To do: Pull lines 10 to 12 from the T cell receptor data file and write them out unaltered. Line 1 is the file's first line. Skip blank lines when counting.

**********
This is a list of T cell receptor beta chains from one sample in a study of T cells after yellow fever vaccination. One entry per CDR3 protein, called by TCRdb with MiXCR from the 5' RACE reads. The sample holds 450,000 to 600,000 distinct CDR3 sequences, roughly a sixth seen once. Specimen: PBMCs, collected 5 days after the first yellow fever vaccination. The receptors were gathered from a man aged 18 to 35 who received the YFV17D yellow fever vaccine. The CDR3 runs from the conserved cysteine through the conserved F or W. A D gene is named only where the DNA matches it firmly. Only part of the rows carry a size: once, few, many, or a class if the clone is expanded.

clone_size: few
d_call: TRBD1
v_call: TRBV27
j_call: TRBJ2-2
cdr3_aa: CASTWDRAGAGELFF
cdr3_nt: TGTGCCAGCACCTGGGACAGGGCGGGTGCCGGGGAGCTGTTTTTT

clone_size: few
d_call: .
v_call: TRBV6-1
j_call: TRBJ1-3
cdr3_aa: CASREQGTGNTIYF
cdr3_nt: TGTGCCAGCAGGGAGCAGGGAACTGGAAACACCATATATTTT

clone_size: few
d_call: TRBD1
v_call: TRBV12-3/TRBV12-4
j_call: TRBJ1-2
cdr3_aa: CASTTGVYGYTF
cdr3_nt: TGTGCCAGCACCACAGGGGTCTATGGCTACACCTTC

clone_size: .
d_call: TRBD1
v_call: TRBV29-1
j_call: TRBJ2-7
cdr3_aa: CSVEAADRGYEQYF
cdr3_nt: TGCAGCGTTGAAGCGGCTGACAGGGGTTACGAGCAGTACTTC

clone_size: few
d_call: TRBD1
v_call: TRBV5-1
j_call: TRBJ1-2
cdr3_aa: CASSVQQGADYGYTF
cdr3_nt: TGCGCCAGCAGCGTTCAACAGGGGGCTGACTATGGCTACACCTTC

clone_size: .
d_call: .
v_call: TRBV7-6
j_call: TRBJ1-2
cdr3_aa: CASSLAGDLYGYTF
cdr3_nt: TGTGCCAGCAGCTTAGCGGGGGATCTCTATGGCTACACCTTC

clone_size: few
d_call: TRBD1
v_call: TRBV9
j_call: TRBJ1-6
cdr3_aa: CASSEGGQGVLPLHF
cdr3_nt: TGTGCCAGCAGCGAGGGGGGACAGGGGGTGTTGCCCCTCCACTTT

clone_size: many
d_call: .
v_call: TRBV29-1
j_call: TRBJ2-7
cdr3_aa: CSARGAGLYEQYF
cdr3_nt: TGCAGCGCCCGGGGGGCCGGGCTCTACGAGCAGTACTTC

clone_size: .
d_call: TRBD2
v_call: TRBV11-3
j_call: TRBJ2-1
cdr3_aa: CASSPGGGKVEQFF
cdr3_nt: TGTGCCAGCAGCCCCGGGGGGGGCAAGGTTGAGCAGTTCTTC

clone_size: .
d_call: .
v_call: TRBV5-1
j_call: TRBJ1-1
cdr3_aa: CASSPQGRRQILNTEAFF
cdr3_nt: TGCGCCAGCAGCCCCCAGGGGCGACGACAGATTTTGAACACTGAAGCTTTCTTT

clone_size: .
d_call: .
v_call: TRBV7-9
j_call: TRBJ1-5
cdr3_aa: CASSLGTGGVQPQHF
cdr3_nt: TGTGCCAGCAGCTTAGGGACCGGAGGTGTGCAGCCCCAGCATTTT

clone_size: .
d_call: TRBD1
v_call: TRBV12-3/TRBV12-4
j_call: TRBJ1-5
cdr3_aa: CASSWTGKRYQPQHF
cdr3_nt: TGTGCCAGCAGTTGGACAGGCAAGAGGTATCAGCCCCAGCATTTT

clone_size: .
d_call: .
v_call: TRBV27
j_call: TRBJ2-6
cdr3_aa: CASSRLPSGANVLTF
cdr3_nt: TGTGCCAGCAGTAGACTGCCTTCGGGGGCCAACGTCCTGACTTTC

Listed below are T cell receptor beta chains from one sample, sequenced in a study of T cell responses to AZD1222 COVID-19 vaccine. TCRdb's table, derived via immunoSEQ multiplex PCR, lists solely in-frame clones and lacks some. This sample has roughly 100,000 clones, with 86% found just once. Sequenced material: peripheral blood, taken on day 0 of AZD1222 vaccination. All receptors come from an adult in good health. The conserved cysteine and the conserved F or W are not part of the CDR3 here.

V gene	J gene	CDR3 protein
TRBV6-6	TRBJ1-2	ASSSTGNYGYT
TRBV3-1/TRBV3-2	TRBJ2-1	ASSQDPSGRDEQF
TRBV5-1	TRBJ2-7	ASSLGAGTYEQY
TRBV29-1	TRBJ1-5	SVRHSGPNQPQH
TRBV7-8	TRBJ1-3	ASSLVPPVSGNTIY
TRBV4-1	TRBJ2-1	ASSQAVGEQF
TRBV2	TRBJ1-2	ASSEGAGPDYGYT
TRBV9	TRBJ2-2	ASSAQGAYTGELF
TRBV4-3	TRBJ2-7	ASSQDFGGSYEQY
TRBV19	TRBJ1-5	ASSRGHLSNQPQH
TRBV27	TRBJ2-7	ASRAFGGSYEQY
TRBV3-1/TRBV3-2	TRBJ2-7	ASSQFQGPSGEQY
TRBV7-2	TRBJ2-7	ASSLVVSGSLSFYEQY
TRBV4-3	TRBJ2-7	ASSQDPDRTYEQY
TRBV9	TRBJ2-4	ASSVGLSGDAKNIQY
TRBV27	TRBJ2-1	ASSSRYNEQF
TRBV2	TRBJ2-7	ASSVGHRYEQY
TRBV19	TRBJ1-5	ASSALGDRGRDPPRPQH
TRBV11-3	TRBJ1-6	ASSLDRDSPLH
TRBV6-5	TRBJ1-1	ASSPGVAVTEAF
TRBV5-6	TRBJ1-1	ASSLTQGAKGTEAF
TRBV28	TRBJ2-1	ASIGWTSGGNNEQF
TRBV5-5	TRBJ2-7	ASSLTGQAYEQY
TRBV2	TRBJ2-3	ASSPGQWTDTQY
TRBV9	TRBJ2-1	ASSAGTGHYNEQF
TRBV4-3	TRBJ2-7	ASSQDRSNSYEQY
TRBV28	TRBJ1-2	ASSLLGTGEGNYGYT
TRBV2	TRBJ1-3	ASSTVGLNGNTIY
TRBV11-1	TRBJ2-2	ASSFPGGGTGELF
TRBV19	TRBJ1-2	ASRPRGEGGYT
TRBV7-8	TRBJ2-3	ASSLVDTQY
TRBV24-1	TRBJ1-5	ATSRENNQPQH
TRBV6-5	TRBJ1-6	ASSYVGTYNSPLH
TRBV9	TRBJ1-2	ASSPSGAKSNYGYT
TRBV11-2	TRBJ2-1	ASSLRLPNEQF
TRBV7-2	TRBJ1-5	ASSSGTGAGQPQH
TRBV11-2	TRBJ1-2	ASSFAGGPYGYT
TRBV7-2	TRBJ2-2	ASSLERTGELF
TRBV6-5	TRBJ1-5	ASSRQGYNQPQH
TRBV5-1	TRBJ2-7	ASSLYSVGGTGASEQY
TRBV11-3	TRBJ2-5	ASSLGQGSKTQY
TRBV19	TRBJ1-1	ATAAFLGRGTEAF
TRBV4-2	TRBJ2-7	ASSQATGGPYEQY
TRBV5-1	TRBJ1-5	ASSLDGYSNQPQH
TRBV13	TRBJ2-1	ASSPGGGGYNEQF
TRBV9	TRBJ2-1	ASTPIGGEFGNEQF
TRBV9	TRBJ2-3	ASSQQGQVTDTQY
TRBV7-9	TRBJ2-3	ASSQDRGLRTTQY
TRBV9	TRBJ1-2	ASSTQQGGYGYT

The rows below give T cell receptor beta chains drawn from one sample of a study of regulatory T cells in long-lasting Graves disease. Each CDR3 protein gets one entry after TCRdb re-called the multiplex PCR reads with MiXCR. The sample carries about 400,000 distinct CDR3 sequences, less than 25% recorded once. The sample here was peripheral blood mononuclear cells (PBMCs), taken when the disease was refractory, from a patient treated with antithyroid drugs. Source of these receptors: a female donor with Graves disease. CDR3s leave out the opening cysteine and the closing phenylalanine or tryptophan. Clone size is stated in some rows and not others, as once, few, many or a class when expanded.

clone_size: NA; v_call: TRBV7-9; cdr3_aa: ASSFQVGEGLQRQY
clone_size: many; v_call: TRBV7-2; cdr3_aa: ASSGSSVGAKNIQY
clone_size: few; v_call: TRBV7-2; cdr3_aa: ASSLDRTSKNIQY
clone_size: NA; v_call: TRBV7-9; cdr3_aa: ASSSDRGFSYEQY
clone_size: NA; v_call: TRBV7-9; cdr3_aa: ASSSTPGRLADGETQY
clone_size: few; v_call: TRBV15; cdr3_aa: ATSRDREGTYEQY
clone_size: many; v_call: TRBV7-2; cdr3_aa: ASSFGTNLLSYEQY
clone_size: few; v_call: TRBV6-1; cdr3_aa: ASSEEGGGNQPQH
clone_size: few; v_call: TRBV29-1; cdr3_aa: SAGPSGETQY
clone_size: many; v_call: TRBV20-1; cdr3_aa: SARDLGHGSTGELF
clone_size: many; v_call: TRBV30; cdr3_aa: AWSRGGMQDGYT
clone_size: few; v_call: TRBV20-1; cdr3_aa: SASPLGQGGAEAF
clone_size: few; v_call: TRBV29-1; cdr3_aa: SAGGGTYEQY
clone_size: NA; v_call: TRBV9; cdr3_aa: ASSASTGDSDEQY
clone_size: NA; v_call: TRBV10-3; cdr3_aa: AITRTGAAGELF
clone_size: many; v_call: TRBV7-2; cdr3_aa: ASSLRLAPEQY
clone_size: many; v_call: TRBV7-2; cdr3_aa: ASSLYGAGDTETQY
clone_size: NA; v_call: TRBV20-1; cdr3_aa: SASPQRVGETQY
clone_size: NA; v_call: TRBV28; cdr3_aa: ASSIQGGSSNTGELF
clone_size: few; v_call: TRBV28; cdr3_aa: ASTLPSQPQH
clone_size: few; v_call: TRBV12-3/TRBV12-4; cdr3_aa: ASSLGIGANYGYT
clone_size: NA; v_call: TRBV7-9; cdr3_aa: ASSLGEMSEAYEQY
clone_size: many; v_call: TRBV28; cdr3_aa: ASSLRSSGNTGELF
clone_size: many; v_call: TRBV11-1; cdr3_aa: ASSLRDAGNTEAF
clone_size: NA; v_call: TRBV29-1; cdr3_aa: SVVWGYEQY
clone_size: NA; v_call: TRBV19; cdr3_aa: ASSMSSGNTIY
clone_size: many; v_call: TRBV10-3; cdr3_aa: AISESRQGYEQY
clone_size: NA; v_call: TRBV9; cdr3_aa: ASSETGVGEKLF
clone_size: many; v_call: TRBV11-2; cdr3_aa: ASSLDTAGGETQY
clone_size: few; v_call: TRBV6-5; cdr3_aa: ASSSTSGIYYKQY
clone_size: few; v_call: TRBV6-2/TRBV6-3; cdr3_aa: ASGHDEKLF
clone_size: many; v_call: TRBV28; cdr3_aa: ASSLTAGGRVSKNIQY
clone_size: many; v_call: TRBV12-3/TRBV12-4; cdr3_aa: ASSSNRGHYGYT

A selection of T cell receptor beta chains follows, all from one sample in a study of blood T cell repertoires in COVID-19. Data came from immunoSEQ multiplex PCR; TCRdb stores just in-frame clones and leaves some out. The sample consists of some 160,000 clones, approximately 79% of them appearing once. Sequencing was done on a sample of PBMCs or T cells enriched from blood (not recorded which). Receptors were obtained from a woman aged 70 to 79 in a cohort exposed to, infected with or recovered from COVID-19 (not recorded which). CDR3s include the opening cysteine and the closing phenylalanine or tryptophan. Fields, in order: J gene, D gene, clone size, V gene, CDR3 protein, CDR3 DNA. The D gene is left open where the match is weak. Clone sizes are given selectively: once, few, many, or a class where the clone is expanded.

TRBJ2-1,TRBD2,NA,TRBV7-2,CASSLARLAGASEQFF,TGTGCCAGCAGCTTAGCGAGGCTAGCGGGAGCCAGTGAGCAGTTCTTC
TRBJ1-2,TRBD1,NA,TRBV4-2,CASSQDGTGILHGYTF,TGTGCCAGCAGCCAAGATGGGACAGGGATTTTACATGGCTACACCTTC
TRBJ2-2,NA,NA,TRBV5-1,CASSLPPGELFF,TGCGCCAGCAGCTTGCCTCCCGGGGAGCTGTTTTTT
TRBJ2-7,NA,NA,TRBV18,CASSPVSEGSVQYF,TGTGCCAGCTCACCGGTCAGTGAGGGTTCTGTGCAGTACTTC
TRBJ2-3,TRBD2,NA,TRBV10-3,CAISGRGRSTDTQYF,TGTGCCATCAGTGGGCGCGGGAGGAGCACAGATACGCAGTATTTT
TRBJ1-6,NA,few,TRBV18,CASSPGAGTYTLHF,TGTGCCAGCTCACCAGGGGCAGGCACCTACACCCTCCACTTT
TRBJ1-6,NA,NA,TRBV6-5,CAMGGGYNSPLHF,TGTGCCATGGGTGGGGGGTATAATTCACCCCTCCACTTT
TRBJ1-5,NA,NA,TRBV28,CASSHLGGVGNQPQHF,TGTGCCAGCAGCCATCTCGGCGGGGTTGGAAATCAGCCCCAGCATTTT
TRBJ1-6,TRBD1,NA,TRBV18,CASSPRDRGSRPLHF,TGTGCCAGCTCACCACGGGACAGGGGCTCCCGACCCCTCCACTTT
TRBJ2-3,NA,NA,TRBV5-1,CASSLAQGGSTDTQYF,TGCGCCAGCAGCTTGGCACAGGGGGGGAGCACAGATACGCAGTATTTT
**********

v_call: TRBV6-1
j_call: TRBJ1-3
cdr3_aa: CASREQGTGNTIYF